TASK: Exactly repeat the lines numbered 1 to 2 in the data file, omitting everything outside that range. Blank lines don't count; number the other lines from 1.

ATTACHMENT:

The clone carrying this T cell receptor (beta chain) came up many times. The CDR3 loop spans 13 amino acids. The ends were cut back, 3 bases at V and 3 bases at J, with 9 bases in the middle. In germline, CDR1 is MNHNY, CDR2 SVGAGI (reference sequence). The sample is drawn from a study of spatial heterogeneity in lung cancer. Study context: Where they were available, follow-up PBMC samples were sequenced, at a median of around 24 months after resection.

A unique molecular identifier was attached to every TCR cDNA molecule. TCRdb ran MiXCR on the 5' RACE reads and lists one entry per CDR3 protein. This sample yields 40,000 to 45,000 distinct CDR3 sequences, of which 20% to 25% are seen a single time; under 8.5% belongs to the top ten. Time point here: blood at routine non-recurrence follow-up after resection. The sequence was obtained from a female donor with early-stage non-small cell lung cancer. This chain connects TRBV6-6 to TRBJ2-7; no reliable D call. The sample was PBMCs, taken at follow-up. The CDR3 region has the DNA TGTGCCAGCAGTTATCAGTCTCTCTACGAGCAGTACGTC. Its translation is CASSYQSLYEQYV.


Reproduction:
The clone carrying this T cell receptor (beta chain) came up many times. The CDR3 loop spans 13 amino acids. The ends were cut back, 3 bases at V and 3 bases at J, with 9 bases in the middle. In germline, CDR1 is MNHNY, CDR2 SVGAGI (reference sequence). The sample is drawn from a study of spatial heterogeneity in lung cancer. Study context: Where they were available, follow-up PBMC samples were sequenced, at a median of around 24 months after resection.

A unique molecular identifier was attached to every TCR cDNA molecule. TCRdb ran MiXCR on the 5' RACE reads and lists one entry per CDR3 protein. This sample yields 40,000 to 45,000 distinct CDR3 sequences, of which 20% to 25% are seen a single time; under 8.5% belongs to the top ten. Time point here: blood at routine non-recurrence follow-up after resection. The sequence was obtained from a female donor with early-stage non-small cell lung cancer. This chain connects TRBV6-6 to TRBJ2-7; no reliable D call. The sample was PBMCs, taken at follow-up. The CDR3 region has the DNA TGTGCCAGCAGTTATCAGTCTCTCTACGAGCAGTACGTC. Its translation is CASSYQSLYEQYV.